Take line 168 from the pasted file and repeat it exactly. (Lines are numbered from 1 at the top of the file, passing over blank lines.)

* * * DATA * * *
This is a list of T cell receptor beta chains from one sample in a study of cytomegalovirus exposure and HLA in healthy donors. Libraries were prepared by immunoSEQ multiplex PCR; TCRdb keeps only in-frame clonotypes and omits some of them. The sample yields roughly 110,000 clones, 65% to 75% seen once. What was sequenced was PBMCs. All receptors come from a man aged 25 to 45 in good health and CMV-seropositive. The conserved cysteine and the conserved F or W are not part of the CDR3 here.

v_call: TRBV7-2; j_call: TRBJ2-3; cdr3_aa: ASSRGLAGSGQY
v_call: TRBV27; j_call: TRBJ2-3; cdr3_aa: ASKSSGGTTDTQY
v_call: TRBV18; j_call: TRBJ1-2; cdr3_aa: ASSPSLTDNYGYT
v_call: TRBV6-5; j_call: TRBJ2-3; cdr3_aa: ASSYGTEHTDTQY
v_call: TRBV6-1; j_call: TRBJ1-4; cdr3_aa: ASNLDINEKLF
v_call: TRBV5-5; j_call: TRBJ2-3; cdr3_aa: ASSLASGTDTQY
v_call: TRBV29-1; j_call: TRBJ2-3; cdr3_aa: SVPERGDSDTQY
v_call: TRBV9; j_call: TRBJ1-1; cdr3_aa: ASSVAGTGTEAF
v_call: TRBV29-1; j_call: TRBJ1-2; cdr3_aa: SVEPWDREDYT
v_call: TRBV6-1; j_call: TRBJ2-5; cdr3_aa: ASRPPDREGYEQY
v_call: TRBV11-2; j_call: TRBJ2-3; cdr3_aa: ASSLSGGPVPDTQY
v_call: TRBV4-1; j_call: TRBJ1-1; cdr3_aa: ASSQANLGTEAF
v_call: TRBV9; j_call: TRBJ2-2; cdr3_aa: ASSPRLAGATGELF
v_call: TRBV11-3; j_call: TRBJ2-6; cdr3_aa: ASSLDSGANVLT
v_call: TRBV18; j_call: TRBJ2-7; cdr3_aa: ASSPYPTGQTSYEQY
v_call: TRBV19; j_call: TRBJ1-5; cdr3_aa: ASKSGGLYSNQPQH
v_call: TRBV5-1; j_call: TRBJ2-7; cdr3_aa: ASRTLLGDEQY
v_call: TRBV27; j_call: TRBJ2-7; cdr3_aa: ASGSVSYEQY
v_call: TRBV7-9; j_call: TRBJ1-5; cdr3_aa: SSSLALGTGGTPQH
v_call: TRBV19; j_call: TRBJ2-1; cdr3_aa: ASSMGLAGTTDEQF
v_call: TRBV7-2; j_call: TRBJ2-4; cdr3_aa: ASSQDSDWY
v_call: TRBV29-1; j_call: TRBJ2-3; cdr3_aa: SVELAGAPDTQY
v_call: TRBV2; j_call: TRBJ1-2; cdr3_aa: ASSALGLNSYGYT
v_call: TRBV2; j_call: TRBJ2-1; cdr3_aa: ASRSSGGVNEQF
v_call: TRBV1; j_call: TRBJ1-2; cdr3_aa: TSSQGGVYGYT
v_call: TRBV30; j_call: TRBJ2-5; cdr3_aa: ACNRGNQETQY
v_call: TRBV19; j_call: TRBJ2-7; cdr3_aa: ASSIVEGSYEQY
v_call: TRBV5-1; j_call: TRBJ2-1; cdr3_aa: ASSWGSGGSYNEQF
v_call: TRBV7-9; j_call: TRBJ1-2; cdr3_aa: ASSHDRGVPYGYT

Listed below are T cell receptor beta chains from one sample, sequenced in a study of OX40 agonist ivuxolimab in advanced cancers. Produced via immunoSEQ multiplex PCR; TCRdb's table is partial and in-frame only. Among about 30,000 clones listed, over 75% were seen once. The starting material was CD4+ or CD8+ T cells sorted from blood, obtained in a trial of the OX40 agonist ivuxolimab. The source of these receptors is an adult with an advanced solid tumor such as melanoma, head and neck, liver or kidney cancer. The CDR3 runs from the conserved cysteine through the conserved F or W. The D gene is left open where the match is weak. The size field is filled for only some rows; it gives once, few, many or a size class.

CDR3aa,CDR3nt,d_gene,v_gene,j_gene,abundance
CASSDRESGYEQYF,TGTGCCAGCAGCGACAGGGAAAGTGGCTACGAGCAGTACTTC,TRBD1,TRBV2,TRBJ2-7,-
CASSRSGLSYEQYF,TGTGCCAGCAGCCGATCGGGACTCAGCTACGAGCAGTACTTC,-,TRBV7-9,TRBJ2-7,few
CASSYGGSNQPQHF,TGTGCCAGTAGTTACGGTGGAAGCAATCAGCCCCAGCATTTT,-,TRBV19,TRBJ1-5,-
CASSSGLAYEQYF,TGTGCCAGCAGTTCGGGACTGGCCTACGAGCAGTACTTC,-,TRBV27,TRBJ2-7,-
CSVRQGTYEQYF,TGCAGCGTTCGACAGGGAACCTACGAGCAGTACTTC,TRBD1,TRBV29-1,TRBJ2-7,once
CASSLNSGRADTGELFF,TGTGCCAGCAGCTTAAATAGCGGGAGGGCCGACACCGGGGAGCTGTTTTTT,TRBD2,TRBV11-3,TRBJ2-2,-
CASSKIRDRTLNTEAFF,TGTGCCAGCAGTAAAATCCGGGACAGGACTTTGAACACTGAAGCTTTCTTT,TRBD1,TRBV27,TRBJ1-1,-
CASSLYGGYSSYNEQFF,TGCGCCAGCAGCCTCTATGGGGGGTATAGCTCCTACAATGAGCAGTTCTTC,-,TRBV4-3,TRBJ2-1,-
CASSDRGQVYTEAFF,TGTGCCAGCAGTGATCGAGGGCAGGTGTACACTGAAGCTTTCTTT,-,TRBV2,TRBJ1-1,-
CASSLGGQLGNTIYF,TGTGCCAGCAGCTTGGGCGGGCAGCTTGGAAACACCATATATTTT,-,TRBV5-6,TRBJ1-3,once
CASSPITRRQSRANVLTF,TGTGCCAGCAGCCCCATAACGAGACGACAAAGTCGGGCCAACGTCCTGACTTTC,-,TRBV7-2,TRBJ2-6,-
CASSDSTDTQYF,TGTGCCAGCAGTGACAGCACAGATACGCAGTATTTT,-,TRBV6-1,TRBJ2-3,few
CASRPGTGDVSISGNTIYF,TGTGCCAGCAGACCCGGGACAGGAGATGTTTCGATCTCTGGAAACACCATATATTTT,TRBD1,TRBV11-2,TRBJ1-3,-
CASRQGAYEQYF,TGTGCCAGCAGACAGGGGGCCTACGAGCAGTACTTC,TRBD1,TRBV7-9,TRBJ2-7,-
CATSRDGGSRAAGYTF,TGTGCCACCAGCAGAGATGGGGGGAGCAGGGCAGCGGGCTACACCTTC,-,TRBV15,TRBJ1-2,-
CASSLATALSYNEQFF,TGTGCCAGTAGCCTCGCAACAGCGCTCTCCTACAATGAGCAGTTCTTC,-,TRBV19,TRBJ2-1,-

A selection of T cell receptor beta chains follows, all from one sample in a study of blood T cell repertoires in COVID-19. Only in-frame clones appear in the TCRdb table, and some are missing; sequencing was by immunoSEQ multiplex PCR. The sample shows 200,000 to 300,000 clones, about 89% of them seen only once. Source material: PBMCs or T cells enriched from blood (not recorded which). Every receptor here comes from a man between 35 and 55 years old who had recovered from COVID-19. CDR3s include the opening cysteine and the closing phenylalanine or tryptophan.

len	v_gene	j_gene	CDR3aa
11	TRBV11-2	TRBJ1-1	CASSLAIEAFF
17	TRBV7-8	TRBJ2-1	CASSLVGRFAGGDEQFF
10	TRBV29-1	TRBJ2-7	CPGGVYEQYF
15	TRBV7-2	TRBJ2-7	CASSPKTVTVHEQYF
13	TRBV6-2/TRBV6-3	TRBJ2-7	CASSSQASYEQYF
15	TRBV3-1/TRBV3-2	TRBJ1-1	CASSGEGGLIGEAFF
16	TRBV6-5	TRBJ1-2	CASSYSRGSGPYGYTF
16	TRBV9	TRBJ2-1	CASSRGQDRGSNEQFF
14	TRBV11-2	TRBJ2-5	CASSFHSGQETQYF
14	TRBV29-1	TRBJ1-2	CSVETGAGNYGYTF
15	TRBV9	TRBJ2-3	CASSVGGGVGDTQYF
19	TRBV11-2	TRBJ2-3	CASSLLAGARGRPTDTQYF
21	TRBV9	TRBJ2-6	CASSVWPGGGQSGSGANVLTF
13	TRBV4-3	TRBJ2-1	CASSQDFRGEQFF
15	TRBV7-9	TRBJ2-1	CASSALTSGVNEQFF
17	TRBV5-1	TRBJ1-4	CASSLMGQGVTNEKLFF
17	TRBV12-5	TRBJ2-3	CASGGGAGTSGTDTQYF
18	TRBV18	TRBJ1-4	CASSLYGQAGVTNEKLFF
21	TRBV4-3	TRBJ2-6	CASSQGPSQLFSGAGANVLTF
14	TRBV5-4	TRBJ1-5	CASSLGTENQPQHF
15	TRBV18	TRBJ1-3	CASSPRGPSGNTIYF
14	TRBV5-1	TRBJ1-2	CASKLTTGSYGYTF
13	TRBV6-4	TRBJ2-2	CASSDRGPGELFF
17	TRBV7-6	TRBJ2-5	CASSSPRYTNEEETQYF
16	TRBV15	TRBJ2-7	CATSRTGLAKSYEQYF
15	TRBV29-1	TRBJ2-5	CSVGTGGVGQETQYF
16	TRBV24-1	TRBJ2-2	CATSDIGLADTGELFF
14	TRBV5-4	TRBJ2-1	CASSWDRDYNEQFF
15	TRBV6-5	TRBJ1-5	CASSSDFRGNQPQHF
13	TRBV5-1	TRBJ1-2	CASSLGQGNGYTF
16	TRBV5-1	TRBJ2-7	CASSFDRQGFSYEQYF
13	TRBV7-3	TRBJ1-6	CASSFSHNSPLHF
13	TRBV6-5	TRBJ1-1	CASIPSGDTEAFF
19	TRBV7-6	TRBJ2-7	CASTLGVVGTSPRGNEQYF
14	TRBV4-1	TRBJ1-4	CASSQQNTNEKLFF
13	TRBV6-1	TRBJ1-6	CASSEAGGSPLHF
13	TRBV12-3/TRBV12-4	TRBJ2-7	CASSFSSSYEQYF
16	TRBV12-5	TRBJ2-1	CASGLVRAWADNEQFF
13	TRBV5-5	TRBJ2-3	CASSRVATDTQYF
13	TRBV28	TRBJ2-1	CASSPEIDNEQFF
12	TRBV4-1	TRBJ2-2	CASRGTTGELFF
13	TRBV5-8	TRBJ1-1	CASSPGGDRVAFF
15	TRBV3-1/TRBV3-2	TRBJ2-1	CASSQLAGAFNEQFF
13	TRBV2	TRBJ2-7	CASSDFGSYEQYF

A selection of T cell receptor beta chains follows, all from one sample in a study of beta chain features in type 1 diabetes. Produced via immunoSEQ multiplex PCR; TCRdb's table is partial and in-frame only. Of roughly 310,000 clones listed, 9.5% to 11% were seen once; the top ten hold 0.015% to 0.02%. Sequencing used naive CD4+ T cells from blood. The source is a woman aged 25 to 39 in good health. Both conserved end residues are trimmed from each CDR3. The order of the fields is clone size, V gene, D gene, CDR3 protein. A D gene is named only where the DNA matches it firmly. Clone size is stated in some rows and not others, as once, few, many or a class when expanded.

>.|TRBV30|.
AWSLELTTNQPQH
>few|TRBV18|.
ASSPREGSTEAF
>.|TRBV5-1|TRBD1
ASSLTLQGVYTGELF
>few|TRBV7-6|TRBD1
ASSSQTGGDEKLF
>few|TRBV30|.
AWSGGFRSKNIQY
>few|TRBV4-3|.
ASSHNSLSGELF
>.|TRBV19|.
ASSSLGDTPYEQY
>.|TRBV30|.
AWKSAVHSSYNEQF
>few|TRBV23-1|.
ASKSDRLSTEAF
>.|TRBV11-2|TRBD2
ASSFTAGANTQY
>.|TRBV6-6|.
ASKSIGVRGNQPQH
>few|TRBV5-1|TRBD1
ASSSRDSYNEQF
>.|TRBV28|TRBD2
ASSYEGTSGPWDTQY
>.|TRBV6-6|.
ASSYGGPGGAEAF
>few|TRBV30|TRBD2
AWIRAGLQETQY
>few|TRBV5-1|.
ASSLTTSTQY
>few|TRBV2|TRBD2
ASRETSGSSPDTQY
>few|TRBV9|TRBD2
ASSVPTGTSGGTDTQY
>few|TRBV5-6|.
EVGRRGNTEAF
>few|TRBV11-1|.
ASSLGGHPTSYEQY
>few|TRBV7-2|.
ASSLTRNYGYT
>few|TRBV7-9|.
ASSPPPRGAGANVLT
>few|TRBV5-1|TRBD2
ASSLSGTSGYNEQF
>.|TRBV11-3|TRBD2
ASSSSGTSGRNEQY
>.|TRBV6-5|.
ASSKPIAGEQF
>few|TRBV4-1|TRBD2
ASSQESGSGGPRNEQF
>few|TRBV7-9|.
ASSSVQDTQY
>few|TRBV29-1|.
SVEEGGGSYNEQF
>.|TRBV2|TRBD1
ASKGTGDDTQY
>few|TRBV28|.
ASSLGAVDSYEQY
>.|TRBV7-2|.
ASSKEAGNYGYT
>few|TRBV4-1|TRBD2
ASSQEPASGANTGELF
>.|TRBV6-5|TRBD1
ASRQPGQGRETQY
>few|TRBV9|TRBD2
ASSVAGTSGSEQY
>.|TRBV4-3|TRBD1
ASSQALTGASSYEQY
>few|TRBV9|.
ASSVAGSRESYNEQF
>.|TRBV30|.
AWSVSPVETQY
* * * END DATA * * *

>.|TRBV30|.